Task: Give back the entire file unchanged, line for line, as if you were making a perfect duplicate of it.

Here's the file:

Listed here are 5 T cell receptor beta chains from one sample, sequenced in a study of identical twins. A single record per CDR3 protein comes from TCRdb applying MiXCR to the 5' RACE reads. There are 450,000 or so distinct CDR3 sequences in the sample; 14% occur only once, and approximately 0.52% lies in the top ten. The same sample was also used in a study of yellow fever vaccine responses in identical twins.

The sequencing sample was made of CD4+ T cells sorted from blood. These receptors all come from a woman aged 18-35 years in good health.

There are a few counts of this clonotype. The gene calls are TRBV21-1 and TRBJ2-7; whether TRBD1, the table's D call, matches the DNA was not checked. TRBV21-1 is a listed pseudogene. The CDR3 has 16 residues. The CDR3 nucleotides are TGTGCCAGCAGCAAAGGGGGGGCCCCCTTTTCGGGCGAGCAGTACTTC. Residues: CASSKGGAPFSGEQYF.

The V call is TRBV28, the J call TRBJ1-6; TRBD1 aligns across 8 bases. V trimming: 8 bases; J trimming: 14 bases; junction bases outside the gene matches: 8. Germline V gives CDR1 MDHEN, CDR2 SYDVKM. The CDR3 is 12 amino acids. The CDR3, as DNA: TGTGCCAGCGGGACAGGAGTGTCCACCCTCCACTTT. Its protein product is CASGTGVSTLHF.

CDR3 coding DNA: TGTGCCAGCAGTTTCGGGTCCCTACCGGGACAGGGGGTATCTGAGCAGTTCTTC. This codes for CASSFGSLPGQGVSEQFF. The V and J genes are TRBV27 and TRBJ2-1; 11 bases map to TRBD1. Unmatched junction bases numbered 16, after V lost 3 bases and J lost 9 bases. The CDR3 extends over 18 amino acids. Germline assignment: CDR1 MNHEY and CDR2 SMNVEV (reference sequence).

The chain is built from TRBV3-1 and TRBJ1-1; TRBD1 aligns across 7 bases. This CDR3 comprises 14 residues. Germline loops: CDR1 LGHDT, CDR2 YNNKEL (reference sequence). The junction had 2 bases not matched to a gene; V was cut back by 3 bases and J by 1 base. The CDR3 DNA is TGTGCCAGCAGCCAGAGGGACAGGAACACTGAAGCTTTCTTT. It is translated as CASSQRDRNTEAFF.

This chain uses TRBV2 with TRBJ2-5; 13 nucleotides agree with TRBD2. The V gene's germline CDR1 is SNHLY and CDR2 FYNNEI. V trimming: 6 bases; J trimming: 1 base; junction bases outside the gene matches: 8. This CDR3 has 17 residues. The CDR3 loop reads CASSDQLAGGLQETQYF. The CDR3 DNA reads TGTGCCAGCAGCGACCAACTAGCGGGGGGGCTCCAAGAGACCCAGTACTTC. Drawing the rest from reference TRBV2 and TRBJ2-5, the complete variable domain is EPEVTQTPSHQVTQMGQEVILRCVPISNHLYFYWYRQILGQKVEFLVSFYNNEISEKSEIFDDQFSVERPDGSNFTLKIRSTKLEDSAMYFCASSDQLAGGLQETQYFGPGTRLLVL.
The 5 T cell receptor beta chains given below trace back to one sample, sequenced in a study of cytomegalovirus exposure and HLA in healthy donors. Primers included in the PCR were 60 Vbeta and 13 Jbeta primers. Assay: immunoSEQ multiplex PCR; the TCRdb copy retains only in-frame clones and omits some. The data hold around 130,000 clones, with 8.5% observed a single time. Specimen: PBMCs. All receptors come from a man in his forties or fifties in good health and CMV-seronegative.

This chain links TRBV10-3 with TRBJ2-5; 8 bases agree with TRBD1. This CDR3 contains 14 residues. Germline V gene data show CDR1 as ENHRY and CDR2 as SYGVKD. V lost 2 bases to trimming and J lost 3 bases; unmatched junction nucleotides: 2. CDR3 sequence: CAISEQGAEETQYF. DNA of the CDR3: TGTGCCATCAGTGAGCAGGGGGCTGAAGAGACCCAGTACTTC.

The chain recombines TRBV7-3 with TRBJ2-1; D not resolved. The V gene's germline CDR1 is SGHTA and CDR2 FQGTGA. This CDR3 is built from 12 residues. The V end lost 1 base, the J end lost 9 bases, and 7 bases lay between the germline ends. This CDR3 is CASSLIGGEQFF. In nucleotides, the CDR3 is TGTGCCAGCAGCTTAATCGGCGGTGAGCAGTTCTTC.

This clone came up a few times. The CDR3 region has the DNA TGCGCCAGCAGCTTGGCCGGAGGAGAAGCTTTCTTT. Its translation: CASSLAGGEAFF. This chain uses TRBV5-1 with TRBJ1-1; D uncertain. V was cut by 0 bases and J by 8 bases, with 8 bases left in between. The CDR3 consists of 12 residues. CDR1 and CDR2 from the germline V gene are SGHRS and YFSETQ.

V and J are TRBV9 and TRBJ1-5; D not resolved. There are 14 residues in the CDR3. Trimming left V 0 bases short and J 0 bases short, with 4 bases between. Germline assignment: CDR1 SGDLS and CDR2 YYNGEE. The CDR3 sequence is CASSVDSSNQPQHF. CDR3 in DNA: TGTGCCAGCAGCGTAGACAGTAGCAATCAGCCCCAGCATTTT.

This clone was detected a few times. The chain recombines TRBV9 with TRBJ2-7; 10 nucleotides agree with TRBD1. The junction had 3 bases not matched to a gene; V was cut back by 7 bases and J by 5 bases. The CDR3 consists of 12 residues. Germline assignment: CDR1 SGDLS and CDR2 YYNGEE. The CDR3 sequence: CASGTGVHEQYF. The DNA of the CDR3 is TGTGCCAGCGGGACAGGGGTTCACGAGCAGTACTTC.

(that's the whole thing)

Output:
Listed here are 5 T cell receptor beta chains from one sample, sequenced in a study of identical twins. A single record per CDR3 protein comes from TCRdb applying MiXCR to the 5' RACE reads. There are 450,000 or so distinct CDR3 sequences in the sample; 14% occur only once, and approximately 0.52% lies in the top ten. The same sample was also used in a study of yellow fever vaccine responses in identical twins.

The sequencing sample was made of CD4+ T cells sorted from blood. These receptors all come from a woman aged 18-35 years in good health.

There are a few counts of this clonotype. The gene calls are TRBV21-1 and TRBJ2-7; whether TRBD1, the table's D call, matches the DNA was not checked. TRBV21-1 is a listed pseudogene. The CDR3 has 16 residues. The CDR3 nucleotides are TGTGCCAGCAGCAAAGGGGGGGCCCCCTTTTCGGGCGAGCAGTACTTC. Residues: CASSKGGAPFSGEQYF.

The V call is TRBV28, the J call TRBJ1-6; TRBD1 aligns across 8 bases. V trimming: 8 bases; J trimming: 14 bases; junction bases outside the gene matches: 8. Germline V gives CDR1 MDHEN, CDR2 SYDVKM. The CDR3 is 12 amino acids. The CDR3, as DNA: TGTGCCAGCGGGACAGGAGTGTCCACCCTCCACTTT. Its protein product is CASGTGVSTLHF.

CDR3 coding DNA: TGTGCCAGCAGTTTCGGGTCCCTACCGGGACAGGGGGTATCTGAGCAGTTCTTC. This codes for CASSFGSLPGQGVSEQFF. The V and J genes are TRBV27 and TRBJ2-1; 11 bases map to TRBD1. Unmatched junction bases numbered 16, after V lost 3 bases and J lost 9 bases. The CDR3 extends over 18 amino acids. Germline assignment: CDR1 MNHEY and CDR2 SMNVEV (reference sequence).

The chain is built from TRBV3-1 and TRBJ1-1; TRBD1 aligns across 7 bases. This CDR3 comprises 14 residues. Germline loops: CDR1 LGHDT, CDR2 YNNKEL (reference sequence). The junction had 2 bases not matched to a gene; V was cut back by 3 bases and J by 1 base. The CDR3 DNA is TGTGCCAGCAGCCAGAGGGACAGGAACACTGAAGCTTTCTTT. It is translated as CASSQRDRNTEAFF.

This chain uses TRBV2 with TRBJ2-5; 13 nucleotides agree with TRBD2. The V gene's germline CDR1 is SNHLY and CDR2 FYNNEI. V trimming: 6 bases; J trimming: 1 base; junction bases outside the gene matches: 8. This CDR3 has 17 residues. The CDR3 loop reads CASSDQLAGGLQETQYF. The CDR3 DNA reads TGTGCCAGCAGCGACCAACTAGCGGGGGGGCTCCAAGAGACCCAGTACTTC. Drawing the rest from reference TRBV2 and TRBJ2-5, the complete variable domain is EPEVTQTPSHQVTQMGQEVILRCVPISNHLYFYWYRQILGQKVEFLVSFYNNEISEKSEIFDDQFSVERPDGSNFTLKIRSTKLEDSAMYFCASSDQLAGGLQETQYFGPGTRLLVL.
The 5 T cell receptor beta chains given below trace back to one sample, sequenced in a study of cytomegalovirus exposure and HLA in healthy donors. Primers included in the PCR were 60 Vbeta and 13 Jbeta primers. Assay: immunoSEQ multiplex PCR; the TCRdb copy retains only in-frame clones and omits some. The data hold around 130,000 clones, with 8.5% observed a single time. Specimen: PBMCs. All receptors come from a man in his forties or fifties in good health and CMV-seronegative.

This chain links TRBV10-3 with TRBJ2-5; 8 bases agree with TRBD1. This CDR3 contains 14 residues. Germline V gene data show CDR1 as ENHRY and CDR2 as SYGVKD. V lost 2 bases to trimming and J lost 3 bases; unmatched junction nucleotides: 2. CDR3 sequence: CAISEQGAEETQYF. DNA of the CDR3: TGTGCCATCAGTGAGCAGGGGGCTGAAGAGACCCAGTACTTC.

The chain recombines TRBV7-3 with TRBJ2-1; D not resolved. The V gene's germline CDR1 is SGHTA and CDR2 FQGTGA. This CDR3 is built from 12 residues. The V end lost 1 base, the J end lost 9 bases, and 7 bases lay between the germline ends. This CDR3 is CASSLIGGEQFF. In nucleotides, the CDR3 is TGTGCCAGCAGCTTAATCGGCGGTGAGCAGTTCTTC.

This clone came up a few times. The CDR3 region has the DNA TGCGCCAGCAGCTTGGCCGGAGGAGAAGCTTTCTTT. Its translation: CASSLAGGEAFF. This chain uses TRBV5-1 with TRBJ1-1; D uncertain. V was cut by 0 bases and J by 8 bases, with 8 bases left in between. The CDR3 consists of 12 residues. CDR1 and CDR2 from the germline V gene are SGHRS and YFSETQ.

V and J are TRBV9 and TRBJ1-5; D not resolved. There are 14 residues in the CDR3. Trimming left V 0 bases short and J 0 bases short, with 4 bases between. Germline assignment: CDR1 SGDLS and CDR2 YYNGEE. The CDR3 sequence is CASSVDSSNQPQHF. CDR3 in DNA: TGTGCCAGCAGCGTAGACAGTAGCAATCAGCCCCAGCATTTT.

This clone was detected a few times. The chain recombines TRBV9 with TRBJ2-7; 10 nucleotides agree with TRBD1. The junction had 3 bases not matched to a gene; V was cut back by 7 bases and J by 5 bases. The CDR3 consists of 12 residues. Germline assignment: CDR1 SGDLS and CDR2 YYNGEE. The CDR3 sequence: CASGTGVHEQYF. The DNA of the CDR3 is TGTGCCAGCGGGACAGGGGTTCACGAGCAGTACTTC.